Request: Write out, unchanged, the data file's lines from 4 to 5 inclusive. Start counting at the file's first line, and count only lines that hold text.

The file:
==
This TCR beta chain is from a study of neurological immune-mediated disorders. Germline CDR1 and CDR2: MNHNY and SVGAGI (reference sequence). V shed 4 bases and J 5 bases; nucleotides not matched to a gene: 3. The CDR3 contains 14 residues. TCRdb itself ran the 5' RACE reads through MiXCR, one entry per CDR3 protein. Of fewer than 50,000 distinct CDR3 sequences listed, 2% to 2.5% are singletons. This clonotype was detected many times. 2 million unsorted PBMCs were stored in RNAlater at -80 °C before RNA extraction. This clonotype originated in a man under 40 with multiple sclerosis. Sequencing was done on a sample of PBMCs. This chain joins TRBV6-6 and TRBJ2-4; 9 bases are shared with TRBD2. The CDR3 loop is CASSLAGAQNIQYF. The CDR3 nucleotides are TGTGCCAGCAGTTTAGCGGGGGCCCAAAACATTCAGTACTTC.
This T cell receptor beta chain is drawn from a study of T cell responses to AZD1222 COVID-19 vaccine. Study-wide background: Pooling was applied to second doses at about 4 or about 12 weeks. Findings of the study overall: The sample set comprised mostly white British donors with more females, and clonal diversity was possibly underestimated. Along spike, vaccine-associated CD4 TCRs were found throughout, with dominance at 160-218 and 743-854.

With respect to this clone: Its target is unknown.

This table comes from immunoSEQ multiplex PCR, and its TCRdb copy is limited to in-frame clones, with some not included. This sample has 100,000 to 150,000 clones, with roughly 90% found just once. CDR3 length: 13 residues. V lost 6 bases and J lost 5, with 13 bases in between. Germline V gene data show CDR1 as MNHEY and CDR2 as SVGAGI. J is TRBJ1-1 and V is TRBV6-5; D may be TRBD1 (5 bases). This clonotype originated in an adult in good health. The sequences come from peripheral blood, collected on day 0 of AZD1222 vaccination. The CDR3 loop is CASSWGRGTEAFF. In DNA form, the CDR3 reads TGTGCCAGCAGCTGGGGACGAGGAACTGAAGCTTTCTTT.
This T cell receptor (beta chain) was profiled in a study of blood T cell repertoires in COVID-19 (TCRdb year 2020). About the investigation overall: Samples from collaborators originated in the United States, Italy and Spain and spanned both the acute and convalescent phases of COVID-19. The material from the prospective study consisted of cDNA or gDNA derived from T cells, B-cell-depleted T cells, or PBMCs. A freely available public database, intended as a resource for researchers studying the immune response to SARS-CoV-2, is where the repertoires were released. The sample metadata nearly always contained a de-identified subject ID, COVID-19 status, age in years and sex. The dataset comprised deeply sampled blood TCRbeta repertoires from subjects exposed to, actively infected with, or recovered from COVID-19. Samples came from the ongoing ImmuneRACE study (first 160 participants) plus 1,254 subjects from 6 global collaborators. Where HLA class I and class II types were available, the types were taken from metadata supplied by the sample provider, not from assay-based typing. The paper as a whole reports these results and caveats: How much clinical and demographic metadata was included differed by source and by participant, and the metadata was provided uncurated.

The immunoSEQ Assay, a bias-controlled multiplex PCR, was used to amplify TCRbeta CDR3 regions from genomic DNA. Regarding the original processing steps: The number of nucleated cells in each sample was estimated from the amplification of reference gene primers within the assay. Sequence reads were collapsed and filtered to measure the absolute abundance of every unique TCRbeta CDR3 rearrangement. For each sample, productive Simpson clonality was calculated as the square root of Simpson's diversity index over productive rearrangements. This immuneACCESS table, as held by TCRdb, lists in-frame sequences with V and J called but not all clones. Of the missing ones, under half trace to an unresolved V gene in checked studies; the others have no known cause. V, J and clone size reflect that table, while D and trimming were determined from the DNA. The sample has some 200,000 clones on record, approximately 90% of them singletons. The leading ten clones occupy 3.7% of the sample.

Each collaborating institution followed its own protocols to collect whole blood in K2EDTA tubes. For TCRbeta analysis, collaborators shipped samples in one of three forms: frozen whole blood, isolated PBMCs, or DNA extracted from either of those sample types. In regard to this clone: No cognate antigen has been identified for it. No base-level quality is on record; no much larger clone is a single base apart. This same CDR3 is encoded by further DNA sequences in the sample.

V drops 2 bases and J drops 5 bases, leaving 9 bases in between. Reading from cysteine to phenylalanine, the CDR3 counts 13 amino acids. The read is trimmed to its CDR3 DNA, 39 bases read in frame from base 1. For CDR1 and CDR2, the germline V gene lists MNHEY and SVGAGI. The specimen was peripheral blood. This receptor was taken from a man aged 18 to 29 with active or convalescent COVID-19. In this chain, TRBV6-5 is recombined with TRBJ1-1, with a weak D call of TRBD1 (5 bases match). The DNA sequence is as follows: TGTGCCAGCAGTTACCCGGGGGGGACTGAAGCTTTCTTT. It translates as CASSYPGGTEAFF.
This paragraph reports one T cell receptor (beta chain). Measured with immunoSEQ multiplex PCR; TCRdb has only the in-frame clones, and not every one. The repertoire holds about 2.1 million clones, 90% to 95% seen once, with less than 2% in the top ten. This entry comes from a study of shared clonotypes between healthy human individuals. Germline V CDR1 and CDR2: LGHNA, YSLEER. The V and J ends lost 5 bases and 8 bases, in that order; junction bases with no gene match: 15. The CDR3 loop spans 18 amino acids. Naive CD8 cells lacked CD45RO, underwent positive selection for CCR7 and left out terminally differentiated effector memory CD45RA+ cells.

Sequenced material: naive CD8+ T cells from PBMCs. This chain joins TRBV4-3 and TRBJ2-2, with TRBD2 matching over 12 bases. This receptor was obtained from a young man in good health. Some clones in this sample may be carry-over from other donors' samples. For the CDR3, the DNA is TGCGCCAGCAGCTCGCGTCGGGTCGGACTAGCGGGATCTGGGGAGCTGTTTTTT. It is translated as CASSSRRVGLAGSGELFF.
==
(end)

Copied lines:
This table comes from immunoSEQ multiplex PCR, and its TCRdb copy is limited to in-frame clones, with some not included. This sample has 100,000 to 150,000 clones, with roughly 90% found just once. CDR3 length: 13 residues. V lost 6 bases and J lost 5, with 13 bases in between. Germline V gene data show CDR1 as MNHEY and CDR2 as SVGAGI. J is TRBJ1-1 and V is TRBV6-5; D may be TRBD1 (5 bases). This clonotype originated in an adult in good health. The sequences come from peripheral blood, collected on day 0 of AZD1222 vaccination. The CDR3 loop is CASSWGRGTEAFF. In DNA form, the CDR3 reads TGTGCCAGCAGCTGGGGACGAGGAACTGAAGCTTTCTTT.
This T cell receptor (beta chain) was profiled in a study of blood T cell repertoires in COVID-19 (TCRdb year 2020). About the investigation overall: Samples from collaborators originated in the United States, Italy and Spain and spanned both the acute and convalescent phases of COVID-19. The material from the prospective study consisted of cDNA or gDNA derived from T cells, B-cell-depleted T cells, or PBMCs. A freely available public database, intended as a resource for researchers studying the immune response to SARS-CoV-2, is where the repertoires were released. The sample metadata nearly always contained a de-identified subject ID, COVID-19 status, age in years and sex. The dataset comprised deeply sampled blood TCRbeta repertoires from subjects exposed to, actively infected with, or recovered from COVID-19. Samples came from the ongoing ImmuneRACE study (first 160 participants) plus 1,254 subjects from 6 global collaborators. Where HLA class I and class II types were available, the types were taken from metadata supplied by the sample provider, not from assay-based typing. The paper as a whole reports these results and caveats: How much clinical and demographic metadata was included differed by source and by participant, and the metadata was provided uncurated.